OpenSea illustrates the perils of growing too fast

February 11, 2022, 4:44 PM UTC

Hi Term Sheet readers. Fortune finance editor Lee Clifford here filling for in Jessica Mathews today.

OpenSea, which was founded in 2017 and serves as something akin to eBay, allowing users to create, buy, and sell NFTs, or non-fungible tokens, is known for being at the red hot intersection of the art and tech worlds. But the company’s recent struggles also illustrate the perils of being a little too hot. In a recent deep dive for Fortune, Anne Sraders dug into reports of problems with the company, which says it saw a 600-fold increase in transaction volume last year. She reports that in January, OpenSea logged roughly $5 billion in volume on the platform—around double that in December, and a massive increase from its volume of about $8 million in January 2021, according to Dune Analytics.

A user going by the pseudonym Kodiak, who said he is a product designer at Microsoft and the cofounder of NFT project Two Bit Bears based in Brooklyn, said he originally listed a Bored Ape NFT months ago for 57 Ethereum (ETH), or, at early February levels, around $154,000. But as of early February, its market value had risen to what would have been worth well over $320,000. Though he later transferred the Ape to his hardware wallet and then back again, and OpenSea no longer showed it for sale, a buyer was able to snap it up for below its market value. As of Feb. 2, OpenSea and Kodiak were negotiating a reimbursement, but Kodiak said the experience felt like a nightmare. Other users echoed claims that what they believed to be dormant listings were mistakenly sold, in addition to reports of NFT fraud and issues “from numerous outages, plagiarism, and bugs to an insider trading scandal” in recent months. As of Feb. 2, OpenSea had reimbursed users over 1,000 ETH, or roughly $2.7 million at the time, according to the company. OpenSea also took several other actions to help fix the issues.

Sraders writes that: “Even in OpenSea’s earlier days, the company had an ‘extremely fast paced’ environment where ‘everyone was like, grinding, grinding, grinding,’ according to Taylor Dawson, a software engineer at blockchain monitoring platform Blocknative who worked at OpenSea as an engineer from February to June of 2020. Dawson told Fortune that during his time at the company, it was a ‘very small team’ of roughly seven employees, adding that the culture was ‘one of excellence,’ and he felt there was ‘camaraderie, and it was actually a really fun environment.’”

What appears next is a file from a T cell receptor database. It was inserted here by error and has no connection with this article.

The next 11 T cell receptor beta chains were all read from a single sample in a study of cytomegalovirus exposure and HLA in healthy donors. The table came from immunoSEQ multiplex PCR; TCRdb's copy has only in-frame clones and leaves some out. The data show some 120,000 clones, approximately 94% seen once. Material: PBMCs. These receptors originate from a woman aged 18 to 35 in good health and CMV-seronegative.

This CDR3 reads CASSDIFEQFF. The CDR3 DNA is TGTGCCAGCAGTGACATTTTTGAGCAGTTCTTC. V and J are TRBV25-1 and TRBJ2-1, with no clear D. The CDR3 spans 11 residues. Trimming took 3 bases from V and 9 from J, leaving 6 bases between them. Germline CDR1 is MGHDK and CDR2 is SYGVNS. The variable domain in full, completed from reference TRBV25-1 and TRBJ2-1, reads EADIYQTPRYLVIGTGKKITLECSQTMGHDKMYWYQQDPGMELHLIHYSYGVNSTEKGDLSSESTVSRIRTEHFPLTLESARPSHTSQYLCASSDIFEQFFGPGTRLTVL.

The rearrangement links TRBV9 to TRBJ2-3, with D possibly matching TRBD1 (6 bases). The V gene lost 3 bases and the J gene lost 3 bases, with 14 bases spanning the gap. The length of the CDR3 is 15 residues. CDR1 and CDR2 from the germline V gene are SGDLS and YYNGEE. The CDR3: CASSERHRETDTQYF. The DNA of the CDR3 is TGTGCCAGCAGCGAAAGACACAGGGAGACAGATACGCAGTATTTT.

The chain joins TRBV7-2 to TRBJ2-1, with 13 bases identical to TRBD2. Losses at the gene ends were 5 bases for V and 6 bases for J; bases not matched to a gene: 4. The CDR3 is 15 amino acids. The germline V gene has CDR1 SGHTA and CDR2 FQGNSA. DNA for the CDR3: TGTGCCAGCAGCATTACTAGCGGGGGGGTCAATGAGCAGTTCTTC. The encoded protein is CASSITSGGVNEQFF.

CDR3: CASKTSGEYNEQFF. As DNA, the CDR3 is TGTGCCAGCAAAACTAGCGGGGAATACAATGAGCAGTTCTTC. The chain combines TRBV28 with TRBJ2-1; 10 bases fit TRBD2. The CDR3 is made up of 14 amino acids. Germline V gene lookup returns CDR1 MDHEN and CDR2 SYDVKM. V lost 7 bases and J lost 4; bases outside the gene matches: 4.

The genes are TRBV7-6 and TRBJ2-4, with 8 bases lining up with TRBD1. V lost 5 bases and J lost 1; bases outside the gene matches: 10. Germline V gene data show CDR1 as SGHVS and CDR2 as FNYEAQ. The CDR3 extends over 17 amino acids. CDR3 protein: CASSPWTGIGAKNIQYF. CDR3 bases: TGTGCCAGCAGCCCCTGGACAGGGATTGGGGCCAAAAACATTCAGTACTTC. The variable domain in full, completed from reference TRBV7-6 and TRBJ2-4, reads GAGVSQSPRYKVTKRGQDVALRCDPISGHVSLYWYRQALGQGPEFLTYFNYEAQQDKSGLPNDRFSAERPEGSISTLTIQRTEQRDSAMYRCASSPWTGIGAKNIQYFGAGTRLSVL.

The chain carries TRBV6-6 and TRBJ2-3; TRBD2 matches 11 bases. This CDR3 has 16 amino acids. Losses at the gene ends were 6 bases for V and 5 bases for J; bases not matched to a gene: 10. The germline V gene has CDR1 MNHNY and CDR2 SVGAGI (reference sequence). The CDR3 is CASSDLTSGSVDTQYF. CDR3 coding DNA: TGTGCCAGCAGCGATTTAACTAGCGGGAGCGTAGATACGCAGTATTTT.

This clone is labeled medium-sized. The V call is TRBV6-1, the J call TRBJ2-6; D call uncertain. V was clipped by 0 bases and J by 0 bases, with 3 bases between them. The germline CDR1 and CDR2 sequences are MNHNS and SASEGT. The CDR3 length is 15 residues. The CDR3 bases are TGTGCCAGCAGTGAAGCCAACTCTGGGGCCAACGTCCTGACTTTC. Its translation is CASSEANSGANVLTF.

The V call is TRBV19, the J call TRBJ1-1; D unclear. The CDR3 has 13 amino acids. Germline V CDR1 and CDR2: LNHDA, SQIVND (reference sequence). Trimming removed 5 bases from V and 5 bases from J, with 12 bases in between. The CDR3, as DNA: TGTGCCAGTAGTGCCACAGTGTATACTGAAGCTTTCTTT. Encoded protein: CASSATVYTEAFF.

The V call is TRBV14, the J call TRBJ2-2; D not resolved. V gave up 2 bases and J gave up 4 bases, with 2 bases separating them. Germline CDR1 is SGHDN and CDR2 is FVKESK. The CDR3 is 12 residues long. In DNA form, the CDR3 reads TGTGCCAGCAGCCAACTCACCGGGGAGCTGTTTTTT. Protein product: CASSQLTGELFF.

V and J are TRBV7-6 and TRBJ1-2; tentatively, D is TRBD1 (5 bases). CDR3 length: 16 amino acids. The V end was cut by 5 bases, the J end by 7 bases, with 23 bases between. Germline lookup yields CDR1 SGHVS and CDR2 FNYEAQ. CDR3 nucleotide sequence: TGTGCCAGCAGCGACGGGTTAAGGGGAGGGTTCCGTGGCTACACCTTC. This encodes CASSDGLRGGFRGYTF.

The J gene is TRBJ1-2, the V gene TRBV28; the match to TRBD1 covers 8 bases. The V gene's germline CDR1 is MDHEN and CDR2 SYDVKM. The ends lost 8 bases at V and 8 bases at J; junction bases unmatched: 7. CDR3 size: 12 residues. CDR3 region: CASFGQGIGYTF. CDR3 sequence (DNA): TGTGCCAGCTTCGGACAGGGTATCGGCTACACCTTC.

Now, “Less than two years later, the company has grown to more than 150 employees, according to OpenSea. The company is flush with cash, thanks to a $300 million Series C funding round in early January, co-led by Paradigm and Coatue, that pushed the platform’s valuation to a lofty $13.3 billion (up from a $1.5 billion valuation in a July round). But that increase in staff seemingly hasn’t been enough to keep pace.” She adds that in August of last year OpenSea’s former head of product Nate Chastain tweeted, “We need to ramp up hiring at OpenSea. We are 37 people handling 98% of all NFT volume.”

Of course growing pains are hardly unique to startups. Once a company enters the public markets, the scrutiny only intensifies. Writing for Fortune, Ben Carlson argues that the pandemic may actually have been a bad thing for companies like Peloton and Netflix. “So even though Peloton has more than four times the sales and three times the number of users, the market cap is right back to where it was at the end of 2019.” The stock price has crashed back to essentially where it was in December 2019 before any of the pandemic-related growth took place.

The culprit, of course, in all these cases, is expectations. Kodiak expected his OpenSea experience would be seamless. Peloton investors expected the company’s cycling cult would keep multiplying forever. Expectations can inflate quickly. And when they do, there’s usually a reckoning.

Jessica will be back in your inboxes on Monday. Have a great weekend!

Lee Clifford

Anne Sraders helped curate today’s Term Sheet.


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